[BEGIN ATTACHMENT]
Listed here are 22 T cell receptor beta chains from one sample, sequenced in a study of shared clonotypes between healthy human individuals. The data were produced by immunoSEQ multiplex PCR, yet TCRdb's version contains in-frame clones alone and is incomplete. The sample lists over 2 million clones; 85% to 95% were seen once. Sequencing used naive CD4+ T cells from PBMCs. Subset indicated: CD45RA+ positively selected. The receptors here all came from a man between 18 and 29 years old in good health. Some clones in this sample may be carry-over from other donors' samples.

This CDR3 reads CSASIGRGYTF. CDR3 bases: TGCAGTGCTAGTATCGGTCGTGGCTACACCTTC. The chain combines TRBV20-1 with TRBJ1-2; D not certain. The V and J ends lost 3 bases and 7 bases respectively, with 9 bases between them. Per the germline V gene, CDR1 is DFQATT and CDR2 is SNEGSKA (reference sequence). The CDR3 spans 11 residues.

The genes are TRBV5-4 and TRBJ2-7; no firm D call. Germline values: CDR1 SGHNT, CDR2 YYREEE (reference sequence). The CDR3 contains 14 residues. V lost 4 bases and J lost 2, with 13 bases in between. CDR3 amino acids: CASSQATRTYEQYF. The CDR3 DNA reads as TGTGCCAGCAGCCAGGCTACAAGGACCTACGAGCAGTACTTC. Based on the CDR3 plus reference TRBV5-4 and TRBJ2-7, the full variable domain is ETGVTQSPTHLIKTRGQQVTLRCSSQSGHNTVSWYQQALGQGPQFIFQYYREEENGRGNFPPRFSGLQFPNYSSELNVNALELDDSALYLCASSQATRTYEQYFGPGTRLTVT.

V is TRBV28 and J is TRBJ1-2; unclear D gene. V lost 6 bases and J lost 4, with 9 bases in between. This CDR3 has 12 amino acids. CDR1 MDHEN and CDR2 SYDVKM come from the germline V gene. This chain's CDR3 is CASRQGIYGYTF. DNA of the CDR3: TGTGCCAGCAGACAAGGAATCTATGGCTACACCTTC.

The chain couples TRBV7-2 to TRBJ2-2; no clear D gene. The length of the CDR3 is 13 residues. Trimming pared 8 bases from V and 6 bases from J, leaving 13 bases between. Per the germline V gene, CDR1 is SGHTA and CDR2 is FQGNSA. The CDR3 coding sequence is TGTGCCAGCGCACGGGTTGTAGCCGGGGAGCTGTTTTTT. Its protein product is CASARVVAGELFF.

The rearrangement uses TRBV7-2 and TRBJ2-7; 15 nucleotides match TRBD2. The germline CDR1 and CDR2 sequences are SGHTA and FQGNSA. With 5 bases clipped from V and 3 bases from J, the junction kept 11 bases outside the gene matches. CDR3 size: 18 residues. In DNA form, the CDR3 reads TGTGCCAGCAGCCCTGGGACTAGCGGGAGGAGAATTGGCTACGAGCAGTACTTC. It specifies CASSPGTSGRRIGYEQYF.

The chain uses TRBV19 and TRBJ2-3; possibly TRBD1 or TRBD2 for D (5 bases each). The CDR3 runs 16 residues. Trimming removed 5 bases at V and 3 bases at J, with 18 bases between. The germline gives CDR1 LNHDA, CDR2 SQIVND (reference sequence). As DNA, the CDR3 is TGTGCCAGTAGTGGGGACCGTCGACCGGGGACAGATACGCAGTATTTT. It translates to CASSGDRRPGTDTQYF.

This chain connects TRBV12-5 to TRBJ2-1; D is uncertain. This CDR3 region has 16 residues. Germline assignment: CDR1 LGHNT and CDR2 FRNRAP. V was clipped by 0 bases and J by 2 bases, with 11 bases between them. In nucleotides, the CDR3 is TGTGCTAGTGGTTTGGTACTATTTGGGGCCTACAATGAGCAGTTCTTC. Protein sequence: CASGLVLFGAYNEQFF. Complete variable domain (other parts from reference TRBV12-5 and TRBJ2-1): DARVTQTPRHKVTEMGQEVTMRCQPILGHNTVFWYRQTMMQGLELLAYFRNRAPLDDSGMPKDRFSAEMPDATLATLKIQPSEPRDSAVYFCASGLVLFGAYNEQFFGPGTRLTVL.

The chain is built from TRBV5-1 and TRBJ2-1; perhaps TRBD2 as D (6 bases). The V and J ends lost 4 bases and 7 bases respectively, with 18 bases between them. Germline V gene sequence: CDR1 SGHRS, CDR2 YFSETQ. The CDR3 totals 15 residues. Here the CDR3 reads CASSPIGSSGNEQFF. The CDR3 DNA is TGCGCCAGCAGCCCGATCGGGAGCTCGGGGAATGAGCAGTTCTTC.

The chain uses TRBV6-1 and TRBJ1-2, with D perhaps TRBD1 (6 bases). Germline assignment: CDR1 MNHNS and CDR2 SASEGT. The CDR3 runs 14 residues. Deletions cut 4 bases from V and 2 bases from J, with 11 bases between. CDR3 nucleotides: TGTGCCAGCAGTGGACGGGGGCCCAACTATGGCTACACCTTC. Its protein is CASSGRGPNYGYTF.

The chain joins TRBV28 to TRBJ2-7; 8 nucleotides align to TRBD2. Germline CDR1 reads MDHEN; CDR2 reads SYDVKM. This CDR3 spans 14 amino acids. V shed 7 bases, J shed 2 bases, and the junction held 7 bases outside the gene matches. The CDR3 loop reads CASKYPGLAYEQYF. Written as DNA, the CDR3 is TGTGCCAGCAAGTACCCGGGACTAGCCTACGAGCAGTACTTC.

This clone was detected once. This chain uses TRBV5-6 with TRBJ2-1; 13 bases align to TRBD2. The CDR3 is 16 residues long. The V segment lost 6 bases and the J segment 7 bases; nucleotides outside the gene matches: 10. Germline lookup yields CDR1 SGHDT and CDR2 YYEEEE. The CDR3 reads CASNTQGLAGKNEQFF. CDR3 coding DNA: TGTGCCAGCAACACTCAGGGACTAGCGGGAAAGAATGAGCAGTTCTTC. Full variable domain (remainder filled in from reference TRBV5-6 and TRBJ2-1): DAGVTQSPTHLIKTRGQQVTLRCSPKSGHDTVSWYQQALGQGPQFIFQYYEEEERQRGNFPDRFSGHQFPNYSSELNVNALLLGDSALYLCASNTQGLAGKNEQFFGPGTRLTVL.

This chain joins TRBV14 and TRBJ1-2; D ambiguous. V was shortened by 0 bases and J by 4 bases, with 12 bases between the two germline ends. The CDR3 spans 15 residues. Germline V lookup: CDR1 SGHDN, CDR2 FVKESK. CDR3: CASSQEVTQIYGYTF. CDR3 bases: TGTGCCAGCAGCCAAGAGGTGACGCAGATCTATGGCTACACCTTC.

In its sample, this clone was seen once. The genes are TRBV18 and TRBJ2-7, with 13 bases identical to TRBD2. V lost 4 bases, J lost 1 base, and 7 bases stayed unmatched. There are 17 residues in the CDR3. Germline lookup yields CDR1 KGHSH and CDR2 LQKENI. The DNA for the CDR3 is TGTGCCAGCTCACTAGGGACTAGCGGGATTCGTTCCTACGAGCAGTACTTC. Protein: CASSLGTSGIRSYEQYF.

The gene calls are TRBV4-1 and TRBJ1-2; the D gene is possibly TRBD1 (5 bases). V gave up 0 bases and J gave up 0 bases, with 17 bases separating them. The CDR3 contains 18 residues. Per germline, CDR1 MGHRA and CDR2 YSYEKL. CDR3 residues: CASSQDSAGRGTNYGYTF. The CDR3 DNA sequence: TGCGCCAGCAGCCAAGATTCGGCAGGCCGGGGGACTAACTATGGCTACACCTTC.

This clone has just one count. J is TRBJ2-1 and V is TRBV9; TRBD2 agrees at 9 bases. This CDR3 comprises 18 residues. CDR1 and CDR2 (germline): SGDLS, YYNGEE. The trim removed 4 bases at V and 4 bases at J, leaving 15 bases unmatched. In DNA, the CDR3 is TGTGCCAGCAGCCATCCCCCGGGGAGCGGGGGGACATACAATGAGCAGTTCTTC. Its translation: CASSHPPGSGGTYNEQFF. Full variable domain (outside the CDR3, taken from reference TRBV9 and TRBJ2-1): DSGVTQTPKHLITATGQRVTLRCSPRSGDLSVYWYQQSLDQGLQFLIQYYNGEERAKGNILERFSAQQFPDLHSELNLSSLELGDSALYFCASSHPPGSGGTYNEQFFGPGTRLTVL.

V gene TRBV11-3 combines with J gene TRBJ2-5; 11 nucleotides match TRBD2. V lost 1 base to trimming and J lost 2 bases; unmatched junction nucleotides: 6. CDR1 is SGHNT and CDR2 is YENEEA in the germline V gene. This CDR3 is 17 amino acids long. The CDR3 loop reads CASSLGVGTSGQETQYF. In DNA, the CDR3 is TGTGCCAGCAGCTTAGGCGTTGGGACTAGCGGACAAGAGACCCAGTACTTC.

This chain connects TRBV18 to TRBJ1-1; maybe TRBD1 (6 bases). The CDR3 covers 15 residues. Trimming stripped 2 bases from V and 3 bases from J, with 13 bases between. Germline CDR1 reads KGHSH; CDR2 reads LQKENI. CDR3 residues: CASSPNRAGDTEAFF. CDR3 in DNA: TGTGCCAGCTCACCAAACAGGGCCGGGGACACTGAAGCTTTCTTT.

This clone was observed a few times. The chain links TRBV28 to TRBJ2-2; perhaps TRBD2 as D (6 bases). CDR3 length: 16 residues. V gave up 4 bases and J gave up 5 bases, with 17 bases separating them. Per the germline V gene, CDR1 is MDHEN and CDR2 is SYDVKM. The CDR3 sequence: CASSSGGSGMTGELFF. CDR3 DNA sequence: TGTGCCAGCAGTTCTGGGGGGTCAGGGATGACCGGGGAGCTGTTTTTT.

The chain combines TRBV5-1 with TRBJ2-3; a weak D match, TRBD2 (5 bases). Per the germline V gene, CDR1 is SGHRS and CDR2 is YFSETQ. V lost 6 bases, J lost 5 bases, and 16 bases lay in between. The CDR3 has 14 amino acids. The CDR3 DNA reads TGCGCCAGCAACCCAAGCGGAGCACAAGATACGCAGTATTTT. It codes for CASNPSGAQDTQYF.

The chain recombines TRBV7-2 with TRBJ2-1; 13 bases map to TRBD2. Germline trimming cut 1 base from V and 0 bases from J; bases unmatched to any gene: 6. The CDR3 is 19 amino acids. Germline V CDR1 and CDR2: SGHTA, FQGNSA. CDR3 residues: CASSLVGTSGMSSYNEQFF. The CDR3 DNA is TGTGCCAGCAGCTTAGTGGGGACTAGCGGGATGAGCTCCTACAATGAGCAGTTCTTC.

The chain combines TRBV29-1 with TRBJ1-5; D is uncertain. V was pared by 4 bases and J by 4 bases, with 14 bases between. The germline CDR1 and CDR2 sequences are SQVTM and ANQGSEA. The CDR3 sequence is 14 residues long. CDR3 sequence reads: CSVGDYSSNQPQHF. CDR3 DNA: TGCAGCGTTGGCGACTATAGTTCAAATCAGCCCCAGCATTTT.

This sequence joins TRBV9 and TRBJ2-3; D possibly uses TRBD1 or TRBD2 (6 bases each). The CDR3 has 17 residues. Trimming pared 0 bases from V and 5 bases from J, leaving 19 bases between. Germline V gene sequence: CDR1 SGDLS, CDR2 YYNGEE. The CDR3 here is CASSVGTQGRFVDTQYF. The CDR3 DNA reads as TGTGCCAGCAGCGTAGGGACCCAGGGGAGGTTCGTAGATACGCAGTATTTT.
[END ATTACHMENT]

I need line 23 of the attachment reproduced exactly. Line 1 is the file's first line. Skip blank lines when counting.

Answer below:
This sequence joins TRBV9 and TRBJ2-3; D possibly uses TRBD1 or TRBD2 (6 bases each). The CDR3 has 17 residues. Trimming pared 0 bases from V and 5 bases from J, leaving 19 bases between. Germline V gene sequence: CDR1 SGDLS, CDR2 YYNGEE. The CDR3 here is CASSVGTQGRFVDTQYF. The CDR3 DNA reads as TGTGCCAGCAGCGTAGGGACCCAGGGGAGGTTCGTAGATACGCAGTATTTT.